Surrounding forest - The existing forest that surrounds the BNP if adopted into the BNP would ‘cushion’ the existing BNP from the inevitable intensification of the surrounding countryside. CNG is already experiencing this from the shere numbers of people, new housing, access to the countryside and intensive agriculture with little or no thought as to how they fit together. CNG to survive needs just such a cushion as well as being key for a green corridor from river to open mountain.
People access Both CNG and B have a policy that we as visitors and must respect the fauna and flora of the forest. Creating public awareness in CNG is very important and people as well as owners are encouraged to come to see what is being done and learn about what is involved in caring for the woodland. An inevitable consequence of the increasing population is that more and more people will want to visit the forest. So many local people have now been on guided tours in CNG that there must be considerable local awareness; something that B might find very useful.
How we value the forest The BNP by being designated a World Heritage Site has considerable stature. Such designations as CNG has are of little or no significance in practice. It has no commercial value (apart from firewood – which would destroy it) and must survive by its conservation value and as a demonstration potential of how the natural woodland ecosystem functions. The future lies with the Welsh Assembly recognising the importance of these ancient woodlands and affording special protection with international recognition, not just as ancient woodland but as Old-Growth Ancient Woodland on a par with the American model.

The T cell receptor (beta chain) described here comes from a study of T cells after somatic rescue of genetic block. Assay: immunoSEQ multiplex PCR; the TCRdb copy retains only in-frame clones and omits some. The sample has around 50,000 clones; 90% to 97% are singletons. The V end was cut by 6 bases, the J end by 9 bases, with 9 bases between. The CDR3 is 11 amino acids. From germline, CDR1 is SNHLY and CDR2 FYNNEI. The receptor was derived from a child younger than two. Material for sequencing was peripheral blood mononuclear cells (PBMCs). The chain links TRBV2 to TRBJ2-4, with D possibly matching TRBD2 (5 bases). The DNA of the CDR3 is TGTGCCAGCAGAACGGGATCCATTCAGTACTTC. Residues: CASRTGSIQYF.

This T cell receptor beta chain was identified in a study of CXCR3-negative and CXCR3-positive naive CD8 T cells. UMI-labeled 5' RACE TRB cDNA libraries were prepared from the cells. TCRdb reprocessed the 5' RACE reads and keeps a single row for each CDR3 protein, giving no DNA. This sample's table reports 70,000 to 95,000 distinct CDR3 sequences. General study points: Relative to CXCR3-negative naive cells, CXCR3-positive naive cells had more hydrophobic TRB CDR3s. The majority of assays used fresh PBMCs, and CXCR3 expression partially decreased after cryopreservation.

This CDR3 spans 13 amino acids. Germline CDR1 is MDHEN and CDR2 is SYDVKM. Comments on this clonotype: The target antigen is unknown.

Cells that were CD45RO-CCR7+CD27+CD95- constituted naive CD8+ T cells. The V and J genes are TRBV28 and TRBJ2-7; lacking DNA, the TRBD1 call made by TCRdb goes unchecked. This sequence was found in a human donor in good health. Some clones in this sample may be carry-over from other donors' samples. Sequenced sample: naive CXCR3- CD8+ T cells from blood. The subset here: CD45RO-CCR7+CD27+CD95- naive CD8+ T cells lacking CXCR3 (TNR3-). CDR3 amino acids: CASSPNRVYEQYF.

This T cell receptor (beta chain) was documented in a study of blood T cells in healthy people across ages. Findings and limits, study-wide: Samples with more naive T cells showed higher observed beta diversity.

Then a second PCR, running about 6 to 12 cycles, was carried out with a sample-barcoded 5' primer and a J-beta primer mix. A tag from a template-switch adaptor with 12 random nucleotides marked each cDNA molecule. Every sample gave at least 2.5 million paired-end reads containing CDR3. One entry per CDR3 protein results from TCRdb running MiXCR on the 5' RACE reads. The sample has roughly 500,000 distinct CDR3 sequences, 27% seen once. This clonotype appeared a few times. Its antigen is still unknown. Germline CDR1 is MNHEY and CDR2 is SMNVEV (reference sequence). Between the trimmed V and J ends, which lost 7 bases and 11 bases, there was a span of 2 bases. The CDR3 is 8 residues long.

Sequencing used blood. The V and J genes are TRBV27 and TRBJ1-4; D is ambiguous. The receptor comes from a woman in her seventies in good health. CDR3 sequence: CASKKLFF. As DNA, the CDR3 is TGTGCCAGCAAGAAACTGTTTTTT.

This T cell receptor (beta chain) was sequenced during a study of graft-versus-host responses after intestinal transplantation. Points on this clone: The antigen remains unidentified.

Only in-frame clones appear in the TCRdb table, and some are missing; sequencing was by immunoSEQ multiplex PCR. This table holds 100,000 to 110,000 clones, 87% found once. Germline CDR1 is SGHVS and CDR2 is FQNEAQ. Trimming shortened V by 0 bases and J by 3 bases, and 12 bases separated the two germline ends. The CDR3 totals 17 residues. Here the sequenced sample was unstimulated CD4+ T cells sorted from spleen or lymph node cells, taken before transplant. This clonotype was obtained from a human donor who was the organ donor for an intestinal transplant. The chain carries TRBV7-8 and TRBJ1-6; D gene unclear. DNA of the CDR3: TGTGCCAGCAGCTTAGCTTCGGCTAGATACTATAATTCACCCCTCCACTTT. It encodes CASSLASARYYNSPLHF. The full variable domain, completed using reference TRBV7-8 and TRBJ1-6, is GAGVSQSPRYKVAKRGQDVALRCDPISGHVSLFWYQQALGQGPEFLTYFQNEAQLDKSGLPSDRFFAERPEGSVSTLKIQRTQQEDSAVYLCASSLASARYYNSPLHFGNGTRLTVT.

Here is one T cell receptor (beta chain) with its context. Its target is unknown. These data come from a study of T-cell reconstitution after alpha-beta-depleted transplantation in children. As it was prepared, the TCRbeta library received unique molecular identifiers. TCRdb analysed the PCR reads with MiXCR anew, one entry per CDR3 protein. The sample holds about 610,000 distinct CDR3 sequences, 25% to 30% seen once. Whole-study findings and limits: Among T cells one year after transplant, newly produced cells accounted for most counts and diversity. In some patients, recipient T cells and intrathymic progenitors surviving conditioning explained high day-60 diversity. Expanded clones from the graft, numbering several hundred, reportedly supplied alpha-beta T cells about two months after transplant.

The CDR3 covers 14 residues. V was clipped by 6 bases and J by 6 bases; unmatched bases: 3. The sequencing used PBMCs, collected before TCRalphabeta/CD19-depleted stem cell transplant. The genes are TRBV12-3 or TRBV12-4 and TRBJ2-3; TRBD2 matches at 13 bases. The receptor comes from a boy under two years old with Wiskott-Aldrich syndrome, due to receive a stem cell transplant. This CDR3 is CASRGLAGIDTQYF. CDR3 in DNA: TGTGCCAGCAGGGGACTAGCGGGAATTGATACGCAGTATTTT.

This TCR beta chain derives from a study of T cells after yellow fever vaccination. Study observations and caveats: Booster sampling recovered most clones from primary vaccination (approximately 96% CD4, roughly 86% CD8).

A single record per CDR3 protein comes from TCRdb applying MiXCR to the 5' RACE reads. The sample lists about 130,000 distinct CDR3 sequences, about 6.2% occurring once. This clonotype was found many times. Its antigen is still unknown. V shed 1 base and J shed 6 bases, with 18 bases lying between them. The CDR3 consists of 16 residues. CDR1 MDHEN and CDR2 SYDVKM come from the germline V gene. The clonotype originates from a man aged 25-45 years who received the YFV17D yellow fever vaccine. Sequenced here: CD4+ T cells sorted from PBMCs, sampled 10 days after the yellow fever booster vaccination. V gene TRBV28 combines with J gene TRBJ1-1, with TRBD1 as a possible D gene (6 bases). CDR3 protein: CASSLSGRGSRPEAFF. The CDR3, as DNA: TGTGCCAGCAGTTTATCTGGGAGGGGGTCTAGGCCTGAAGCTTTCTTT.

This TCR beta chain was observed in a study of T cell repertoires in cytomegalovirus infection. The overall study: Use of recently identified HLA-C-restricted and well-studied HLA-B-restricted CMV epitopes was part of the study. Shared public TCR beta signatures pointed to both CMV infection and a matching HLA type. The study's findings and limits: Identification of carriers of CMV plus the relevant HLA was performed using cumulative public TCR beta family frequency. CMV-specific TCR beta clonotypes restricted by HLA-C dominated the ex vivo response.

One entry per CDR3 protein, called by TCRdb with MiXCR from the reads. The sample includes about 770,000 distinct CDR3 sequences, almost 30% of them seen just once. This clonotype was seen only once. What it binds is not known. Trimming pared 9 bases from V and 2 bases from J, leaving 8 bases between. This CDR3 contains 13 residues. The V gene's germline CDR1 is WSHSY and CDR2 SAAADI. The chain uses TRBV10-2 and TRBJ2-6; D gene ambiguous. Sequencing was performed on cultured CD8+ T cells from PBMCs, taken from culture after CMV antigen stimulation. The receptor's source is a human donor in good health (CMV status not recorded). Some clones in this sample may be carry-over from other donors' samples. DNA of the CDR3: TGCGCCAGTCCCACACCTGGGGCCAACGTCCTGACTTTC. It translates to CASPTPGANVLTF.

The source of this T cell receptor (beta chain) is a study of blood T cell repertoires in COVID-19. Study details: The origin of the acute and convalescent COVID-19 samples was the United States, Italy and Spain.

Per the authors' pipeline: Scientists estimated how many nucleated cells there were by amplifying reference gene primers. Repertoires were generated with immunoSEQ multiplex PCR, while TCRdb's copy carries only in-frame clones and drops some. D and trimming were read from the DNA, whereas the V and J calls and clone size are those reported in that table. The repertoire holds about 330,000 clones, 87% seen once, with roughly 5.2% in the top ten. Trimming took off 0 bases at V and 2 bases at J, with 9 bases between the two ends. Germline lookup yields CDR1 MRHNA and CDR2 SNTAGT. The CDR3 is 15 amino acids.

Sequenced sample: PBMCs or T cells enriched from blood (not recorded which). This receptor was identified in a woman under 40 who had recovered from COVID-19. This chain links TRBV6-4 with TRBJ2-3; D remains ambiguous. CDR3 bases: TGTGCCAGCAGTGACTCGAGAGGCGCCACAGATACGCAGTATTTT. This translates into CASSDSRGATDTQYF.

2. Size matters. In Britain we tend to think of forests as huge and woodland as small. We use the term glades to describe where a single tree has fallen creating a gap in the canopy and a pool of light on the ground. In Poland they think of glades as being larger - 2 to 4 acres, which to us is a clearing - quite different.
3. Searching the internet I have found very little literature describing the Bialowieza Forest ecosystem. The best is the map of the forest sold by the BNP authority. If you find anything please let me know.
4. This article and photos are the copyright of the author.